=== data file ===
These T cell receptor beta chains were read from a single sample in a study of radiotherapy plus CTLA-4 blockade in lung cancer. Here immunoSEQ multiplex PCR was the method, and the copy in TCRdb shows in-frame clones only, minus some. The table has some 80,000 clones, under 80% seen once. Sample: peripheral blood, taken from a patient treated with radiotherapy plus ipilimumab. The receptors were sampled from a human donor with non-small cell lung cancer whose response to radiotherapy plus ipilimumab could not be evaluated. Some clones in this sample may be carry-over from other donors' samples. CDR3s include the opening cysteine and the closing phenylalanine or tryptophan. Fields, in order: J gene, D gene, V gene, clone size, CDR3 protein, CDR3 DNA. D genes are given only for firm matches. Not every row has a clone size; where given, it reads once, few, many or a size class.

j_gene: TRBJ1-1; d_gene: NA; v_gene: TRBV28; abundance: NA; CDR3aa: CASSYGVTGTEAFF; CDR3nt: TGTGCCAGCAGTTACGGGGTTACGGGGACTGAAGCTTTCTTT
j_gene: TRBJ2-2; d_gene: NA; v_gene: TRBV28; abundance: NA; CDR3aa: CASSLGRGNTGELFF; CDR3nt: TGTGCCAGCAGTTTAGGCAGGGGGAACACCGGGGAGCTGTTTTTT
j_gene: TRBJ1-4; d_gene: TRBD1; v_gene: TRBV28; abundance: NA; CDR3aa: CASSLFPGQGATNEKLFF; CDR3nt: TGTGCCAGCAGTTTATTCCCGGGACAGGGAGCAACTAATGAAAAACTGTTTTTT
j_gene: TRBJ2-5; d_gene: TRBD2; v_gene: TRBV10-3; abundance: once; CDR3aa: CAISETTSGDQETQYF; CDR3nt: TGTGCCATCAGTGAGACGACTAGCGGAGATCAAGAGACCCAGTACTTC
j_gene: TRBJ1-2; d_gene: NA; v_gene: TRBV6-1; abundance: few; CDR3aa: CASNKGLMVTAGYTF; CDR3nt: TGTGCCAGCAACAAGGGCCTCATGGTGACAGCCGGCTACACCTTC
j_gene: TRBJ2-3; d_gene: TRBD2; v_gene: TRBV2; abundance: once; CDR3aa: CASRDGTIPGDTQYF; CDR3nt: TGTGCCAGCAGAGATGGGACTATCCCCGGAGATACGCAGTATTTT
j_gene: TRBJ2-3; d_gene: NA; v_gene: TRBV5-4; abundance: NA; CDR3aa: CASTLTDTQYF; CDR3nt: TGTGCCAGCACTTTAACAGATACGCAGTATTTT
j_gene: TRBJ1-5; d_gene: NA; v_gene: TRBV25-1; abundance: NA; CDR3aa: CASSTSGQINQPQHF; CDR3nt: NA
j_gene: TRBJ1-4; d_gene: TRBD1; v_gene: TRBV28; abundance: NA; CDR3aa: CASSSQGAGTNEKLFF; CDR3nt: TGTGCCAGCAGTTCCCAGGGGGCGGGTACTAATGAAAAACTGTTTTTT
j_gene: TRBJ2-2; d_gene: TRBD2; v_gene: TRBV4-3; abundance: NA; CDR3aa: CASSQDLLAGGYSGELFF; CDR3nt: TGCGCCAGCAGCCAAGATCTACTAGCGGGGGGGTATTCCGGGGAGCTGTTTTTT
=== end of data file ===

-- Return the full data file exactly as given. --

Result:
These T cell receptor beta chains were read from a single sample in a study of radiotherapy plus CTLA-4 blockade in lung cancer. Here immunoSEQ multiplex PCR was the method, and the copy in TCRdb shows in-frame clones only, minus some. The table has some 80,000 clones, under 80% seen once. Sample: peripheral blood, taken from a patient treated with radiotherapy plus ipilimumab. The receptors were sampled from a human donor with non-small cell lung cancer whose response to radiotherapy plus ipilimumab could not be evaluated. Some clones in this sample may be carry-over from other donors' samples. CDR3s include the opening cysteine and the closing phenylalanine or tryptophan. Fields, in order: J gene, D gene, V gene, clone size, CDR3 protein, CDR3 DNA. D genes are given only for firm matches. Not every row has a clone size; where given, it reads once, few, many or a size class.

j_gene: TRBJ1-1; d_gene: NA; v_gene: TRBV28; abundance: NA; CDR3aa: CASSYGVTGTEAFF; CDR3nt: TGTGCCAGCAGTTACGGGGTTACGGGGACTGAAGCTTTCTTT
j_gene: TRBJ2-2; d_gene: NA; v_gene: TRBV28; abundance: NA; CDR3aa: CASSLGRGNTGELFF; CDR3nt: TGTGCCAGCAGTTTAGGCAGGGGGAACACCGGGGAGCTGTTTTTT
j_gene: TRBJ1-4; d_gene: TRBD1; v_gene: TRBV28; abundance: NA; CDR3aa: CASSLFPGQGATNEKLFF; CDR3nt: TGTGCCAGCAGTTTATTCCCGGGACAGGGAGCAACTAATGAAAAACTGTTTTTT
j_gene: TRBJ2-5; d_gene: TRBD2; v_gene: TRBV10-3; abundance: once; CDR3aa: CAISETTSGDQETQYF; CDR3nt: TGTGCCATCAGTGAGACGACTAGCGGAGATCAAGAGACCCAGTACTTC
j_gene: TRBJ1-2; d_gene: NA; v_gene: TRBV6-1; abundance: few; CDR3aa: CASNKGLMVTAGYTF; CDR3nt: TGTGCCAGCAACAAGGGCCTCATGGTGACAGCCGGCTACACCTTC
j_gene: TRBJ2-3; d_gene: TRBD2; v_gene: TRBV2; abundance: once; CDR3aa: CASRDGTIPGDTQYF; CDR3nt: TGTGCCAGCAGAGATGGGACTATCCCCGGAGATACGCAGTATTTT
j_gene: TRBJ2-3; d_gene: NA; v_gene: TRBV5-4; abundance: NA; CDR3aa: CASTLTDTQYF; CDR3nt: TGTGCCAGCACTTTAACAGATACGCAGTATTTT
j_gene: TRBJ1-5; d_gene: NA; v_gene: TRBV25-1; abundance: NA; CDR3aa: CASSTSGQINQPQHF; CDR3nt: NA
j_gene: TRBJ1-4; d_gene: TRBD1; v_gene: TRBV28; abundance: NA; CDR3aa: CASSSQGAGTNEKLFF; CDR3nt: TGTGCCAGCAGTTCCCAGGGGGCGGGTACTAATGAAAAACTGTTTTTT
j_gene: TRBJ2-2; d_gene: TRBD2; v_gene: TRBV4-3; abundance: NA; CDR3aa: CASSQDLLAGGYSGELFF; CDR3nt: TGCGCCAGCAGCCAAGATCTACTAGCGGGGGGGTATTCCGGGGAGCTGTTTTTT